An article in today's Courier Mail highlights the suicide rate for children in Queensland - a child aged between 10 and 14 is dying from suicide every four and a half weeks, double the number recorded last year.
Queensland Family and Child Commission chief executive Luke Twyford said the fact suicide was the leading cause of death for those age groups was “incredibly concerning”.
Mr Twyford said young people were struggling with their mental health.
AAPi member and Toowoomba psychologist Beris Ludwig is quoted in the article, saying she had been seeing more children presenting with anxiety at a younger age.
“I’ve seen an exponential increase in referrals and self-referrals for children, and there is a shortage of psychologists available to work with children,” Dr Ludwig said.
The article claims Queensland Health could not specify public wait times for psychologists because wait times varied based on where patients presented and how they were triaged.
Royal Australian College of General Practitioners Queensland Chair Dr Bruce Willett said many doctors had given up referring young patients to the public system due to long waits, despite the costs for private.
“I don’t think there’s any GP or many GPs around who even try to get their patients psychologist appointments in the public system, we try to do it through the private system,” Dr Willett said.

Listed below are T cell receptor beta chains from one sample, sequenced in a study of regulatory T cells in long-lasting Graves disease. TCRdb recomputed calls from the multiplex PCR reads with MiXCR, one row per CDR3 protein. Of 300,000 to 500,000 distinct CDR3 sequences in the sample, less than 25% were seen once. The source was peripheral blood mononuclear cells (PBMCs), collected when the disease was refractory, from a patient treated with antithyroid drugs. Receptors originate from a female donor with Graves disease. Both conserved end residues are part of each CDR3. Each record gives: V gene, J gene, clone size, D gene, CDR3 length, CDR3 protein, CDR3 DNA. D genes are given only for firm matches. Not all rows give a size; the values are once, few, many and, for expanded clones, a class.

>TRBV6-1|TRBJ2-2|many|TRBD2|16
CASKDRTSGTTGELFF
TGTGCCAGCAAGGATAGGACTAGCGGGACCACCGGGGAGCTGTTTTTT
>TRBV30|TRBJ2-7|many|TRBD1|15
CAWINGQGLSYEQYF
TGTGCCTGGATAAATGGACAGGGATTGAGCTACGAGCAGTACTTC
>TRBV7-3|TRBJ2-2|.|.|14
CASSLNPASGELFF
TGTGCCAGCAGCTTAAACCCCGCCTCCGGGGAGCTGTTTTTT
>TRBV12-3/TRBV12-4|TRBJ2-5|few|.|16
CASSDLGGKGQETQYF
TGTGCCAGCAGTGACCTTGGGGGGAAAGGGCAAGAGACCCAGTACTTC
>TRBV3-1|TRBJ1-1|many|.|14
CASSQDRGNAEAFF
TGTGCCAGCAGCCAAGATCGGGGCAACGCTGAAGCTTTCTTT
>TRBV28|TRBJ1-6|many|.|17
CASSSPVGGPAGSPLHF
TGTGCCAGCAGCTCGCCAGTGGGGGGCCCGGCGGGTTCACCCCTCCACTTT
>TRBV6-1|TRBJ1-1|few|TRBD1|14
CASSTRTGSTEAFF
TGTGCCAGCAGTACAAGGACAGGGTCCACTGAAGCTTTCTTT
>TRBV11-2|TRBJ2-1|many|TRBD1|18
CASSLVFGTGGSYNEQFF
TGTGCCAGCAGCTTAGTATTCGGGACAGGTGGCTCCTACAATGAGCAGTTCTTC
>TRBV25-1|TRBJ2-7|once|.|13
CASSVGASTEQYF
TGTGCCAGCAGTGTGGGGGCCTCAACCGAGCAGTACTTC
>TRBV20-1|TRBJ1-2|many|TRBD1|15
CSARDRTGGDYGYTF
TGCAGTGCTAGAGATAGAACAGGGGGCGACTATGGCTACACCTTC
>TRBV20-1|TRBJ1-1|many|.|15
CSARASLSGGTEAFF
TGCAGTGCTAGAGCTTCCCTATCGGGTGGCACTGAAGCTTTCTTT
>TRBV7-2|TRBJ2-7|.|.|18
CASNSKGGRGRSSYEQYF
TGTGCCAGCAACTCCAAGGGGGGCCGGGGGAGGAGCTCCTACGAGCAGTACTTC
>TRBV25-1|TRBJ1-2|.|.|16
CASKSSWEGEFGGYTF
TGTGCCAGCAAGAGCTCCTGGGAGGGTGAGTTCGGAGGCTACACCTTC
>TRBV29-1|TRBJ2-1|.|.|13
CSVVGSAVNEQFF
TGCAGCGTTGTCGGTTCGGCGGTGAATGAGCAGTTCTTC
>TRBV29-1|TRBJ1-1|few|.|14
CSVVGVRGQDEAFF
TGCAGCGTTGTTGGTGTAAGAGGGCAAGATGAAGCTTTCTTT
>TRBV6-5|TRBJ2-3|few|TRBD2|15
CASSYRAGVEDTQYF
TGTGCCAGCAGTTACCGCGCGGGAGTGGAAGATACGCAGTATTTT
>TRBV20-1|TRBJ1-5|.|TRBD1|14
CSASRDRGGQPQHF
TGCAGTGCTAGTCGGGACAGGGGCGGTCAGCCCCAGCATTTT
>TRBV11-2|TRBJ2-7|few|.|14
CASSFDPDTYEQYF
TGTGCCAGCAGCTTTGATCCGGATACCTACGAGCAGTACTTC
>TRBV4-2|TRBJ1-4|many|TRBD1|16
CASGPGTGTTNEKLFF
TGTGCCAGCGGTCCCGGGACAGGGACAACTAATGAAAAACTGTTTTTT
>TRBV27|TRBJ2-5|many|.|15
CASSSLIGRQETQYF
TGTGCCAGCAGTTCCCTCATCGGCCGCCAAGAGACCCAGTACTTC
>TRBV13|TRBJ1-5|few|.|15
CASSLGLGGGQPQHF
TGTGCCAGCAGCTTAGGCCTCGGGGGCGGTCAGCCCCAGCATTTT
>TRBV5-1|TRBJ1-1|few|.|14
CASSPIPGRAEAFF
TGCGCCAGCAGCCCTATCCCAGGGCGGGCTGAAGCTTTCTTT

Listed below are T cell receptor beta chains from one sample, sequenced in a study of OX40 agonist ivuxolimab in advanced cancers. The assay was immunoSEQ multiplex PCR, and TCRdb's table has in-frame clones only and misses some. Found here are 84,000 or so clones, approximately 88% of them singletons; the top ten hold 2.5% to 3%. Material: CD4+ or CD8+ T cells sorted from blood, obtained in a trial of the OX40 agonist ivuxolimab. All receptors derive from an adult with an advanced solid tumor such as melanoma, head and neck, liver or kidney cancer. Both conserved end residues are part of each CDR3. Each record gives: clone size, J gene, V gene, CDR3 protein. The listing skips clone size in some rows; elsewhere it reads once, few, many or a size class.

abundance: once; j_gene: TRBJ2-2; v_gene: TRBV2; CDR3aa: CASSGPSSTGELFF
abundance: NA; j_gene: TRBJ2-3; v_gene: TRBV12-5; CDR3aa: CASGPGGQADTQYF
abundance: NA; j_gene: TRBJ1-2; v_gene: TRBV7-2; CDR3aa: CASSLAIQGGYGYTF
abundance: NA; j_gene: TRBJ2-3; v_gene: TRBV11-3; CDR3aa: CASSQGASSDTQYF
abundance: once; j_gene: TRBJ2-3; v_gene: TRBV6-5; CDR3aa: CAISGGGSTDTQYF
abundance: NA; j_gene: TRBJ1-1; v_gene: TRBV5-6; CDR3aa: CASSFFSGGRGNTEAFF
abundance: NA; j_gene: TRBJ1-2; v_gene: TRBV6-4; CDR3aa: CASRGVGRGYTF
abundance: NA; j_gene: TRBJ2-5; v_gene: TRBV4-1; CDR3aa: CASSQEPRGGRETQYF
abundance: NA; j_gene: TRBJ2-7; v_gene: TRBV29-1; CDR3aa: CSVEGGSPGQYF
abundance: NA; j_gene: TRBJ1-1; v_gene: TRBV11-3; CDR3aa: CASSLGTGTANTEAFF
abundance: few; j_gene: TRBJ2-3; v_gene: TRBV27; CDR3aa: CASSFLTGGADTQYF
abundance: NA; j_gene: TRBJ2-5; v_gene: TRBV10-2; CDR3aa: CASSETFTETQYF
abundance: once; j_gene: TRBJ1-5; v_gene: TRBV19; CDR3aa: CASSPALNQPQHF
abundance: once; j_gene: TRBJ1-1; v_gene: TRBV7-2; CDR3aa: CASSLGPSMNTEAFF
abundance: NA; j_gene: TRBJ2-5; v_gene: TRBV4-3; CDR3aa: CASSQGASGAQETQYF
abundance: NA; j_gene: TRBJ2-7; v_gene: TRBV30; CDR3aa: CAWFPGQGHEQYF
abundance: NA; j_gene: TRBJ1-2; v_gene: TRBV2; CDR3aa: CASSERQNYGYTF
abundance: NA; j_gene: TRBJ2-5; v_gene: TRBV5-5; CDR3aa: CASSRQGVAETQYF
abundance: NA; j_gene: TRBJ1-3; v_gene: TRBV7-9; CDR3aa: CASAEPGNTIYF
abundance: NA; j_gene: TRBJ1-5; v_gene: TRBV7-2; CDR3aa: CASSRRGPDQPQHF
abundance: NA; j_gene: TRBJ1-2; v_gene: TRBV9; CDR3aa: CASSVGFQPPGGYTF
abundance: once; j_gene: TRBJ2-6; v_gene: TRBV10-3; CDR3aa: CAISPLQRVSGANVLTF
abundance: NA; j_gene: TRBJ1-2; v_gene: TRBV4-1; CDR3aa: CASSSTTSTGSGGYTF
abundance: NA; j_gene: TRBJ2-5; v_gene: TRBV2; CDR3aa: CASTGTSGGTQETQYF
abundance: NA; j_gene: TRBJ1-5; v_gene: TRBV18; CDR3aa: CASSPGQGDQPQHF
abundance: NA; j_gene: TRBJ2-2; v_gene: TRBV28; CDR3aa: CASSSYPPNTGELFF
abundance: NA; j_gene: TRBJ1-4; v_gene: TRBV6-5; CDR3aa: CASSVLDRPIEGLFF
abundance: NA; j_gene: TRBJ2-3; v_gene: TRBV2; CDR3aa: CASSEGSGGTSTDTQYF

“Essentially the public services are really for hyper acute and crisis situations so they will see patients generally between one and three times, and they will discharge them to see a GP and our job is to find a private psychologist for them. The problem is that not all patients can afford (private psychologists).”
Dr Ludwig said there is a national shortage in psychologists with other qualifications such as a Masters in Developmental or Educational Psychology, who could help treat children.
To meet demand from child patients, Dr Ludwig brought two provisional psychologists into the Toowoomba clinic.
“As a result, most new and existing children who come to us can get in for sessions. But because they are provisional psychologists, there is no Medicare rebate, and some families simply can’t afford it,” she said.
"The Medicare rebate covers 10 psychologist sessions per year. However, doctors believe severe patients contemplating suicide would likely require 20 or more sessions per year," the article reads.
"The Courier-Mail understands in the Queensland private system, the families of child patients can be billed at least $2500 in out-of-pocket costs for 20 sessions annually."
Read the full article here.